The importance of international travel and creating conversation
Nine soybean growers are traveling internationally to progress the soybean industry through global conferences and an inaugural trade mission this summer. Farmer leaders are spreading the soybean story across five countries vital to the growth of our state’s number one cash crop – the soybean.
“Understanding market needs, building relationships, and earning trust with local stakeholders is foundational to U.S. Soy delivering on the vision of advancing nutrition and food security sustainably, and our mission of maximizing utilization of U.S. Soy,” said Jim Sutter, CEO of the U.S. Soybean Export Council (USSEC), the export market development arm of the U.S. soybean industry.
For part of June, soybean producers from each part of the state are taking on-farm knowledge overseas to impactful industry stakeholders. Missouri soybean growers will be traveling to Ireland, England and Germany for a first-ever organizational trade mission, Austria for a World Soybean Research Conference and Chile for a four-part mission with several qualified state soybean boards (QSSBs).
“International travel provides great opportunities to build and maintain relationships in key markets,” said Gary Wheeler, Missouri Soybeans CEO and executive director. “The goal of these trips is threefold – policymaker and customer education, market expansion and leadership development.”
This is Missouri Soybeans’ first trade mission, allowing farmers to visit with important partners and thank them for their past business. As part of this leadership program, Missouri Soybeans will travel to Europe to understand and assess the impact of legislation on European farmers and related industries and how they cope with and overcome strict regulatory requirements. The team will gain insight into how these requirements may impact U.S. farmers.
Europe and U.S. Soy have a mature relationship that the industry works to maintain. In 2020/21, Europe increased production by 3%, reaching 4.75 MMT (175 million bushels).
Europe is the second biggest overseas market for U.S. soybeans valued at more than $2 billion/year. This growth has the potential to increase in the coming years as U.S. soybean meal and crush expands dramatically.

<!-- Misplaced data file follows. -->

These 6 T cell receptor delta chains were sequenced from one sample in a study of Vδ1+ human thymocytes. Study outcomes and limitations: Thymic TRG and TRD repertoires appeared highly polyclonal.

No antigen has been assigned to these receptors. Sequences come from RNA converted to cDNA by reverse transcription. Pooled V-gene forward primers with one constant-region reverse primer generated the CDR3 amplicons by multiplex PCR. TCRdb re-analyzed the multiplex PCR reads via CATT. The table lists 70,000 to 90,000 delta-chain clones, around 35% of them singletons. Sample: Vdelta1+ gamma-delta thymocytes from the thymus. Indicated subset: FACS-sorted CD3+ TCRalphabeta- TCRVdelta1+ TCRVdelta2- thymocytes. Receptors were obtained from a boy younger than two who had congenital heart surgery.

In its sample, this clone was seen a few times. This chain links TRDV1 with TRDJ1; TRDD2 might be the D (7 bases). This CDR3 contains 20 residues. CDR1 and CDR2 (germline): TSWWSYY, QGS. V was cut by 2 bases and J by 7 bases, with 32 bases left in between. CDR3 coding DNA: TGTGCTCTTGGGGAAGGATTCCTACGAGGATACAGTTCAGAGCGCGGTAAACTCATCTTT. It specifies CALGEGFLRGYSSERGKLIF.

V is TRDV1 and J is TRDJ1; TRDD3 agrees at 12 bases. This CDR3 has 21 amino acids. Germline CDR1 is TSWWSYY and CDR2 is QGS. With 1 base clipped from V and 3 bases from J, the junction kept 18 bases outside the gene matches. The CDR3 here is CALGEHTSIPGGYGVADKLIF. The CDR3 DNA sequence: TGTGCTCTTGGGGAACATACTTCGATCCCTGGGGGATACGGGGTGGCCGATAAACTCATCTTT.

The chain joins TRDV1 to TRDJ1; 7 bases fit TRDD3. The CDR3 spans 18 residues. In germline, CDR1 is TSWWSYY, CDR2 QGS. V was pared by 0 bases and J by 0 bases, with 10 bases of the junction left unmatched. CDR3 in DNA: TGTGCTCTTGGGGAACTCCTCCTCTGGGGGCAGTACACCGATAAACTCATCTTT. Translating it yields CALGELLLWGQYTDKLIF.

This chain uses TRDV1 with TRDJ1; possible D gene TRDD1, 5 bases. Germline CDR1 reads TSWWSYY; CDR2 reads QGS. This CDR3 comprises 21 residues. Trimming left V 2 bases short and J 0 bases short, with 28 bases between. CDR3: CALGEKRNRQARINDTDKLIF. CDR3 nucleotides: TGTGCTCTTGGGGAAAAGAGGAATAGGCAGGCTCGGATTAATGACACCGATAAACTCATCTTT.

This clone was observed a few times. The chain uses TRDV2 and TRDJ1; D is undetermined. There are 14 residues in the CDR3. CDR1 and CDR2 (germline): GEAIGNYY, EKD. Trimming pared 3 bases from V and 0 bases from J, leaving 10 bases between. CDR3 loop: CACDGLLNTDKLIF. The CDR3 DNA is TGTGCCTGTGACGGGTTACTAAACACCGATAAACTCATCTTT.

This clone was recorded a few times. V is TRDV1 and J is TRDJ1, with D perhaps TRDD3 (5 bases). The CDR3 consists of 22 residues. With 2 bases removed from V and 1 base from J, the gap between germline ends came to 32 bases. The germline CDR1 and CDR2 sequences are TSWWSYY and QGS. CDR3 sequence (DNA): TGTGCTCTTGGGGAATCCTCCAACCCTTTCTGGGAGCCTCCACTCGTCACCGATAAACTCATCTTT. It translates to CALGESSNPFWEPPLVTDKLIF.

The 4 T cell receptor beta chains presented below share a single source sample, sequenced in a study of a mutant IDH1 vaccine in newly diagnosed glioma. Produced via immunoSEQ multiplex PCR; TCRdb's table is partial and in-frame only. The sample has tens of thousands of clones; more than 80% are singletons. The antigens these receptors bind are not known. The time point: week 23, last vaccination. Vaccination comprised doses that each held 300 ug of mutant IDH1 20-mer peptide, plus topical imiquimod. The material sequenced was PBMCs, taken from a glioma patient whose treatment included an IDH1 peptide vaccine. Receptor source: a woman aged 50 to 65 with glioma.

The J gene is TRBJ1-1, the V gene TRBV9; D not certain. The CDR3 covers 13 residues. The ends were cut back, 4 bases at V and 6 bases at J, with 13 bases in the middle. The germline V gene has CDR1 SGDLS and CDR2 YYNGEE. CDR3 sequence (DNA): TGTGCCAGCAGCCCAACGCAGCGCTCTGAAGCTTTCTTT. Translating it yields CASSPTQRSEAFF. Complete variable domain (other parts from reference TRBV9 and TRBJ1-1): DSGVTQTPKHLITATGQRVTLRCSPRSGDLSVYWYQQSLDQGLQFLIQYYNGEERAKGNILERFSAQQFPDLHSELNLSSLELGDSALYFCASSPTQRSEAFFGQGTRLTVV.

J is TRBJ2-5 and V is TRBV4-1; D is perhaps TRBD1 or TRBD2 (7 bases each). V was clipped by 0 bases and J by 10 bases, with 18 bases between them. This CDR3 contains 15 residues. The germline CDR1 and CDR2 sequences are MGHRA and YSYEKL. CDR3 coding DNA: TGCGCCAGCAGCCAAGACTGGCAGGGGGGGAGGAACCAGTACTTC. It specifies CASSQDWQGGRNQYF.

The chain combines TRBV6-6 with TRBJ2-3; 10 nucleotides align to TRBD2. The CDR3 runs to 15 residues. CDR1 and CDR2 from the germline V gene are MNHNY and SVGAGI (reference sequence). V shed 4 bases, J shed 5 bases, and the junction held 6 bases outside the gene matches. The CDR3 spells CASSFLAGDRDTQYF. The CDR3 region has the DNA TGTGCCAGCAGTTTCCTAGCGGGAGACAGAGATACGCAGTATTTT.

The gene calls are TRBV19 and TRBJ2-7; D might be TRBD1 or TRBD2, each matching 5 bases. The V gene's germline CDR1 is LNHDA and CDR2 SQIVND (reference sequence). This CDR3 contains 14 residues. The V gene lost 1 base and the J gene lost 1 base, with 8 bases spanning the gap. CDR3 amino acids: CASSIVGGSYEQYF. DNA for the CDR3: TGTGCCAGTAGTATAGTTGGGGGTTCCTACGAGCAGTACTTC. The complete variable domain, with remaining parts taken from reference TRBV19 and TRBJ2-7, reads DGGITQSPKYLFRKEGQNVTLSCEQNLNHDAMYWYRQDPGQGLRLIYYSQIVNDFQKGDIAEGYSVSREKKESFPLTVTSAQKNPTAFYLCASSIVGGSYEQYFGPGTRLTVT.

The international trip will help assess the market and quality of crops, along with pinpointing issues and emerging technologies coming to Europe and what it could mean for Missouri farmers. The intent is to show international customers how soybean farmers can continue supplying reliable, high quality and sustainable products.
Agronomics in Austria
The aim of the World Soybean Research Conference is to promote soybean research and to encourage the global soybean community to interact and initiate discussions, aiming to give answers and raise new questions on the globally important crop, fundamental for the food and feed supply. This research conference is organized every four to five years around the world and provides a global perspective on critical issues facing the industry.
During the conference, the Missouri Soybeans team will discuss SOYLEIC® soybeans and how they provide the European market with a viable non-GMO option to remain competitive in the growing food and agriculture sector.
SOYLEIC® soybeans are the only High Oleic (HO) soybeans being grown in Europe by an Italian agribusiness, Sipcam Oxon.
During the World Soybean Research Conference, Missouri Soybean Merchandising Council (MSMC) and SOYLEIC® soybean researchers Kristin Bilyeu, Zenglu Li and Brian Diers will present key findings from various funded projects. Topics by these elite breeders include soybeans in agricultural systems, genomic technologies, seed composition, soybeans for Africa, extension outputs and more.
The Emerging Chilean
This multi-state trade mission to Chile is part of a checkoff-funded project with Ag Processing, Inc. (AGP) and multiple other QSSBs to promote exports of soybeans and soybean meal to Latin America. This is a four-part project of two trade missions to Latin American markets to expand soybean demand in the Midwest.
The objective of the trip is to promote U.S. Soy as the preferred source of high-quality protein in the growing markets of Chile, understand the needs of processors and end-users, establish relationships, and understand how government policy affects market conditions.
Chile is an emerging market for U.S. agriculture. Shipments of U.S. agricultural and related products reached $1.24 billion in 2021. Chile imports 100,000 tons of soybeans (3.6 million bushels) and 1.1 million metric tons of soybean meals (1.2 million tons) from both the U.S. and our competitors.
Chile also has a free trade agreement between the two countries that ensures no duties for all U.S. agricultural products. One disadvantage is Chilean consumers’ and importers’ lack of awareness of the variety and quality of U.S. products.
While in Chile, stewards from Missouri will meet with customers, processors and representatives from USSEC and the U.S. Meat Export Federation.
Creating Global Conversation
Missouri Soybeans is well represented by these nine hand-picked farmers. With strong leadership, experience and a desire to expand the soybean market, these farmers are poised to make a swift and immediate impact internationally.
“One of the biggest investments of checkoff dollars is in international trade and market development,” said Wheeler. “These invaluable opportunities will allow Missouri farmers to gain a global perspective along with their peers and assist them with program investment decisions in the future for the benefit of all farmers.”
Follow these farmers’ journey @MissouriSoybean across all platforms.